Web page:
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American University's New Anti-Protest Policy Sparks Debate Amidst Student Demonstrations and Civil Rights Concerns

The new policy comes in response to a number of student-led protests regarding the conflict in Gaza. The policy was announced in an email where President Sylvia Burwell also openly condemned Anti-Semitism. Members of the American University Students for Justice in Palestine – or AU SJP – felt the email came in direct opposition to their efforts. 

“Now with Burwell’s new policies, she’s actively silencing us, and I feel like I could be disciplined at any moment for supporting Palestine,” an anonymous member of Students for Justice in Palestine said. 

The AU SJP held a rally on the quad in conjunction with other student organizations to protest the new policy. Frustration is not only coming from Palestinian students. The student organization Jewish Voices for Peace cosponsored the event and has also voiced their dissatisfaction with the new policy. Samantha Merar-Obsorne, a member of Jewish Voices for Peace, says the new policy will negatively impact student rights.

“I think it does infringe on people’s rights to freely protest. Especially in DC, it gets cold in the winter,” Merar-Osborne said. “I think in the middle of winter saying you can’t protest in buildings is a bit odd.”

In response to the new campus policy, the Project on Civil Dialogue organized a student-faculty dialogue where members of the AU community could freely express their thoughts. During the meeting, Washington College of Law professor Marissa Ditkowski shared her opinion. 

“There are a lot of implications for any protest really, it’s going to feel inherent at any given protest that someone will not feel welcomed,” Ditkowsky said during the dialogue. “Protests are always against something.”

Multiple students present, who to remain anonymous, assert that the policy acts as a defense mechanism following a recent lawsuit launched against the university by the Louis D. Brandeis Center for Human Rights Under Law for failing to respond to Anti-Semitism on behalf of Jewish AU students. One student shared, “I don’t think it is coincidental that the policy was announced 8 days after the lawsuit was filed.”

The lawsuit cites an event of Anti-Semitism dating back to 2022 in which a Swastika was drawn on the stall of a campus restroom as evidence of violations of the Civil Rights Act of 1964 and Title VI.

The most recent claim of the university’s failure to respond to Anti-Semitism detailed in the complaint was that the university allowed a Pro-Palestinian protest to take place indoors on November 9, 2023. The students represented in the lawsuit described the protest as disruptive to their ability to engage in their classes and obstructed the free flow of movement throughout campus.

The lawsuit claims AU has only properly responded to acts of Anti-Palestinian sentiment after a Palestinian faculty member was sent a hateful note, while failing to address events of Anti-Semitism. Since 2021, AU Administration has issued over 12 announcements mentioning Anti-Semitism and exactly 4 announcements mentioning Palestine or Anti-Palestinian actions.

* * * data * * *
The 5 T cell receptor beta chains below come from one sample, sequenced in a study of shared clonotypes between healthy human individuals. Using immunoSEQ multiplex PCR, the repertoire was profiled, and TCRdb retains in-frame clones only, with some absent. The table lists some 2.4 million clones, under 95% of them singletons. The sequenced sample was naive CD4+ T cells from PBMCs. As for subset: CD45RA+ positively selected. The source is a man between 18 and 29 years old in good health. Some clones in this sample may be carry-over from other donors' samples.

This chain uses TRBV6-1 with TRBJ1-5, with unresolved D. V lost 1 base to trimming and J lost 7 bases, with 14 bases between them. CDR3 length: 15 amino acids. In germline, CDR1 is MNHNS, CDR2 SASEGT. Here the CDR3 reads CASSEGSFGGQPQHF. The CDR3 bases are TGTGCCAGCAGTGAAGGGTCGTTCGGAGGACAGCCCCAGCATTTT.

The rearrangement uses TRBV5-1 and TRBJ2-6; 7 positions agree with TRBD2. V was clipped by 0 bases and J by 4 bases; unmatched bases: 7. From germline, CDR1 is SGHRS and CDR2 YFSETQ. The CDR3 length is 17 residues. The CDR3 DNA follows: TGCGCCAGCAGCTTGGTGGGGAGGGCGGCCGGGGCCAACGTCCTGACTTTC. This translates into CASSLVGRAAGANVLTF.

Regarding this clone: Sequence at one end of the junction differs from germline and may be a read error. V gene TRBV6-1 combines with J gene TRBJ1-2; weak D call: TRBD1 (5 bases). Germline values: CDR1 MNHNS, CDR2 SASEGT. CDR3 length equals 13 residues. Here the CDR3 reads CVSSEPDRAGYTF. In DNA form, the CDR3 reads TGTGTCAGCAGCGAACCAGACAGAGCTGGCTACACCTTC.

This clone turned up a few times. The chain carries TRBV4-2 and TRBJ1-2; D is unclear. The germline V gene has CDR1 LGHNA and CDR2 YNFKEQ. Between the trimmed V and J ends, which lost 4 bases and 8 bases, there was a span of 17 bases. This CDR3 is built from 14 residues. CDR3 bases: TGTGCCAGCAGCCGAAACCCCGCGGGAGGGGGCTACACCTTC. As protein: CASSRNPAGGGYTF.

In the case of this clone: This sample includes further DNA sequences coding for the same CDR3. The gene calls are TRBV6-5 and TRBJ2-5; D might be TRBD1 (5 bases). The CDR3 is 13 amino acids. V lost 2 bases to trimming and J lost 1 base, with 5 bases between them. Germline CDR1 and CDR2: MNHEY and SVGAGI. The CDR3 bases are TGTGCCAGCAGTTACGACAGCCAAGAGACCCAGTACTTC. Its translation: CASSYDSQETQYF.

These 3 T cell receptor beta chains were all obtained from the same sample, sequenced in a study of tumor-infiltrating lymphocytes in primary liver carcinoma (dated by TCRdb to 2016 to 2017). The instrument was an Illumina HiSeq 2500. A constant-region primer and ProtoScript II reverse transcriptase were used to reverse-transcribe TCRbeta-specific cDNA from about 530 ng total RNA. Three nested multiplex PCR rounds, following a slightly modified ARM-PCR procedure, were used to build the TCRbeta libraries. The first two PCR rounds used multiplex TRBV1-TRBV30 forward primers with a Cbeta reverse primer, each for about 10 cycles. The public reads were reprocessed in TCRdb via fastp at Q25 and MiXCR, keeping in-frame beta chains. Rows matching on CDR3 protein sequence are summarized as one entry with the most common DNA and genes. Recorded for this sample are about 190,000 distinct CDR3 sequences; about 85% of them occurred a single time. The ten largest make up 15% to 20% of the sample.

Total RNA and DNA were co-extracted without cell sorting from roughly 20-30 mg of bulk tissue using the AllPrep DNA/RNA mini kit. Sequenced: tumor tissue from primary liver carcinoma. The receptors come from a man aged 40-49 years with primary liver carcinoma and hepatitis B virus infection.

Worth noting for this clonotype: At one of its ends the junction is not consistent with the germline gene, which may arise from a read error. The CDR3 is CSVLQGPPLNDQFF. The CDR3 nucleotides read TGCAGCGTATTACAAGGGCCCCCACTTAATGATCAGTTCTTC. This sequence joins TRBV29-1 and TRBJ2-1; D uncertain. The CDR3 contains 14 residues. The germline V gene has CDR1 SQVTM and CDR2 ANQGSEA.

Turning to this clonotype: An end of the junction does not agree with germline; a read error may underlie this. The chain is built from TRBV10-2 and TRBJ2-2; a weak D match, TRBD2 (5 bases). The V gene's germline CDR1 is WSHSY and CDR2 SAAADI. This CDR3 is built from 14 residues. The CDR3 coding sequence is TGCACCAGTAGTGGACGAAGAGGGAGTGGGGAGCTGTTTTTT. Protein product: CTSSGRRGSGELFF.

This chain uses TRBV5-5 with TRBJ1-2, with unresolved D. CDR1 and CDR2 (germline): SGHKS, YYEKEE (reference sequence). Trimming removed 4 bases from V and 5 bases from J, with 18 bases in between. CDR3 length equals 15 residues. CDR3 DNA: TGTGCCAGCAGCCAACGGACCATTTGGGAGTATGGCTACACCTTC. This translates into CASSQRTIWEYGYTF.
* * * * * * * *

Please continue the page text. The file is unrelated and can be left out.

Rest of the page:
“I think the policy against indoor protest comes at a very telling time where the university has been silent against anti-Palestinian sentiment,” said SJP member Lily Song in an interview after the dialogue event. “It’s very revealing that the university has, in fact, failed to bring up issues of anti-Semitism in the past until it serves to further their agenda in this particular moment.” 

Recently, AU professors have spoken out against the vagueness of the policy and how it will impact their work. “At this time, American University does not need to be punishing the very students (and staff and faculty) who bring or seek Palestinian perspectives. This ‘Palestinian exception’ has long been counterproductive to our educational mission and to public good at large,” shared SIS professor Dr. Garrett Graddy-Lovelace with the BP. “As the months go on, and the situation in Gaza becomes more dire and as the US silence/silencing more flagrant, it becomes pedagogical malpractice.” 

Despite the new policy, both members of the American University Students for Justice in Palestine and Jewish Voices for Peace say they remain committed to their activism and hope the administration will recognize their side of the issue. 

“At this point, the time of us talking to admin and trying to convince them is over. They know where we stand, and they know what our demands are,” an anonymous member of Students for Justice in Palestine said. “Now it’s up to them to take initiative, and to send out an email exclusively dedicated to Palestinian, Muslim, Arab students saying that ‘we are dedicated to protecting you.’”


Amira Tripp Folsom is the Co-Editor-in-Chief of the Blackprint. Amira is a fourth year International Relations and Economics double-major with a minor in African American and African Diaspora Studies from Portland, Oregon. Amira joined the Blackprint as a sophomore to launch her podcast The Other Side of DC and to serve as the Editor of the Multimedia section. Amira has contributed articles and multimedia content to each of the Blackprint's Zines since joining The BP in addition to training the members of her section on how to create multimedia content. Amira loves being a part of The BP because "it is all about uplifting Black voices on campus and sharing our talent with the world!"

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